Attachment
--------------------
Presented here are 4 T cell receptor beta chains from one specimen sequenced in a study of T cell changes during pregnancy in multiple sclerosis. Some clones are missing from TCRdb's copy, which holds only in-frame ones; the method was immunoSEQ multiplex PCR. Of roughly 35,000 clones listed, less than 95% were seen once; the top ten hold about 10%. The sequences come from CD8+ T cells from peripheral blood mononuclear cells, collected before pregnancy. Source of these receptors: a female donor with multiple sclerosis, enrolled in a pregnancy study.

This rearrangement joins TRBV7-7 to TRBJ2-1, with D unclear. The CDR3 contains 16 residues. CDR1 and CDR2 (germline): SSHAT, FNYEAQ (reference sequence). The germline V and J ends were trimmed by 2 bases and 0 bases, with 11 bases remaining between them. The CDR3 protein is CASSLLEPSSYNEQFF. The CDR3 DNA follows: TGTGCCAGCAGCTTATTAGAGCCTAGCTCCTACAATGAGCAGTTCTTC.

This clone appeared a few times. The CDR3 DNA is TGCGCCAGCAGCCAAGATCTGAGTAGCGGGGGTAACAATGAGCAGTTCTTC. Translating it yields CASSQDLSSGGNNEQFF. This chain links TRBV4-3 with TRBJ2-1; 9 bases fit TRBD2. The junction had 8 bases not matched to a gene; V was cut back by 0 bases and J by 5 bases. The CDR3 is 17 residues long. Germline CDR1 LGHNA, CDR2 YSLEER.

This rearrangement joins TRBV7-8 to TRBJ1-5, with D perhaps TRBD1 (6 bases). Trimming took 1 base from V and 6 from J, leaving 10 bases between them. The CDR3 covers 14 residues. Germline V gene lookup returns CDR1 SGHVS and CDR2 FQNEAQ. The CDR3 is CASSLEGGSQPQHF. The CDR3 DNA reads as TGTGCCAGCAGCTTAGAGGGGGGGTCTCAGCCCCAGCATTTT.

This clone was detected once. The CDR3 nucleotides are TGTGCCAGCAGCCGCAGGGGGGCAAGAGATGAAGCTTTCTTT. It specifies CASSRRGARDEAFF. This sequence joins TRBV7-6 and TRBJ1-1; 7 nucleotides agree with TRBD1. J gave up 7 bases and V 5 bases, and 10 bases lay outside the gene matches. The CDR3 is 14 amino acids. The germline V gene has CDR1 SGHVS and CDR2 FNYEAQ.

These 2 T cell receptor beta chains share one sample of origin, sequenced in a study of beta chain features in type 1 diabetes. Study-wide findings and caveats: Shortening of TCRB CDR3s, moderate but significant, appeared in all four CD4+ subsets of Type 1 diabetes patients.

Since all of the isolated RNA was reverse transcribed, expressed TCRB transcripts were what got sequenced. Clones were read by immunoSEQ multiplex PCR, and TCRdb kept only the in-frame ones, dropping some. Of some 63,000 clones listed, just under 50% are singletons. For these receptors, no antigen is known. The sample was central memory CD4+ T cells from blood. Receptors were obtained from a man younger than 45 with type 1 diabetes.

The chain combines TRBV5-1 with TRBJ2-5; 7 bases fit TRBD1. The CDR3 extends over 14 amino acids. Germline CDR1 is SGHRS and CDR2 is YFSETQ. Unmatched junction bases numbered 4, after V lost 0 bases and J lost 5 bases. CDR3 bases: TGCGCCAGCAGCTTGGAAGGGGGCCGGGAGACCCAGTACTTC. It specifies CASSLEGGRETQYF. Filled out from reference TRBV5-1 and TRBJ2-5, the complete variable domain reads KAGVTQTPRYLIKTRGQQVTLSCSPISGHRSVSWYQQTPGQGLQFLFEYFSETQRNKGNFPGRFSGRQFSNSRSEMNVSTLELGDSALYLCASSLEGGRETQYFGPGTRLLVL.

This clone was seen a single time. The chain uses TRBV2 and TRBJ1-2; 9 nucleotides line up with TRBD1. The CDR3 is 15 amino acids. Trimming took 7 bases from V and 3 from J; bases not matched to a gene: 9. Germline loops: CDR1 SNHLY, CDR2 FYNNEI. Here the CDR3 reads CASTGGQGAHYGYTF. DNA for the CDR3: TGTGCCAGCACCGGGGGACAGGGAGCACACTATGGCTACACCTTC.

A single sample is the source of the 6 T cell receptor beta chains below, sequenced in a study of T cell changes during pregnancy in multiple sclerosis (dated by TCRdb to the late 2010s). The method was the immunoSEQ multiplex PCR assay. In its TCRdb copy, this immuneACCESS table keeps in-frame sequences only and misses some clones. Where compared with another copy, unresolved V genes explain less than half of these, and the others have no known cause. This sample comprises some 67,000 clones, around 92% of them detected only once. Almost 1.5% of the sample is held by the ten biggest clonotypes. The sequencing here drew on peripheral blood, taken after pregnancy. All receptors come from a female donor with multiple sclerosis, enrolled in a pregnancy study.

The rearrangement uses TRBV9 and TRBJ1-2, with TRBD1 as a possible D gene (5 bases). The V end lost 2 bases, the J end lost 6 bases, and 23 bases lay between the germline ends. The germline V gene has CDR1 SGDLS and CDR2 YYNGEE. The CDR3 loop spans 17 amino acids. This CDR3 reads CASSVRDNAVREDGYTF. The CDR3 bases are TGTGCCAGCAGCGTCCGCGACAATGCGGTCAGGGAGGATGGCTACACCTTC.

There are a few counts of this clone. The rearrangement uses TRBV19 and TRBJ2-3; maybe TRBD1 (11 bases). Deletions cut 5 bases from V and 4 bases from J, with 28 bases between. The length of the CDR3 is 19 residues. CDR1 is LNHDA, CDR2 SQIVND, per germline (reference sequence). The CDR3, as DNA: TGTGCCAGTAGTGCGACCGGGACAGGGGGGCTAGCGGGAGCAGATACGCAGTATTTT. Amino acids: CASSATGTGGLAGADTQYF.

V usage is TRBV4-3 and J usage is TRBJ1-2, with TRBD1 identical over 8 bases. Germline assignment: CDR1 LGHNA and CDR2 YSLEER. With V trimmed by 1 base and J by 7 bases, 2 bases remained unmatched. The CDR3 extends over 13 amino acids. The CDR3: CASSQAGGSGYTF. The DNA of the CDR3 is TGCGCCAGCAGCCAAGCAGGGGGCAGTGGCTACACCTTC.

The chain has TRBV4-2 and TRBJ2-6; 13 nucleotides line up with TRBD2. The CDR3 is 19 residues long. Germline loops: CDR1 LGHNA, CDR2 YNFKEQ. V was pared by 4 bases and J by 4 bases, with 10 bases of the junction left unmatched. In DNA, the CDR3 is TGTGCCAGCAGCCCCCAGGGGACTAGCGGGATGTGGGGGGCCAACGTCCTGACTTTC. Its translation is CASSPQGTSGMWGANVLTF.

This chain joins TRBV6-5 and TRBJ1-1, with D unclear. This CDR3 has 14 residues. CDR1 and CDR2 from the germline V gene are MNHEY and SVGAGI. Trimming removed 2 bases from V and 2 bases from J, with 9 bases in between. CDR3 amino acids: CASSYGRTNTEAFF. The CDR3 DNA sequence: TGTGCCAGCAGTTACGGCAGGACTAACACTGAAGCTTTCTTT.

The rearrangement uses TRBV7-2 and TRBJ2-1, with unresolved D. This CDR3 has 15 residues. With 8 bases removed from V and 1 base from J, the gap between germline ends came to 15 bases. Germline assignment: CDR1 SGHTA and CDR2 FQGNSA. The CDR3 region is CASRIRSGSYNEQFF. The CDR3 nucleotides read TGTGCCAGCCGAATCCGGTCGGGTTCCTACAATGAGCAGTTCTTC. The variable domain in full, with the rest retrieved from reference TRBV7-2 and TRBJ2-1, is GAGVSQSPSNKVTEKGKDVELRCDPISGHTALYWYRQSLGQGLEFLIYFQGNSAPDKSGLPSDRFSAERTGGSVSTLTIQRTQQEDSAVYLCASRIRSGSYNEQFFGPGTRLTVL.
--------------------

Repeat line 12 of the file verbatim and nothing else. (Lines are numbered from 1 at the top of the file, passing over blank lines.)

There are a few counts of this clone. The rearrangement uses TRBV19 and TRBJ2-3; maybe TRBD1 (11 bases). Deletions cut 5 bases from V and 4 bases from J, with 28 bases between. The length of the CDR3 is 19 residues. CDR1 is LNHDA, CDR2 SQIVND, per germline (reference sequence). The CDR3, as DNA: TGTGCCAGTAGTGCGACCGGGACAGGGGGGCTAGCGGGAGCAGATACGCAGTATTTT. Amino acids: CASSATGTGGLAGADTQYF.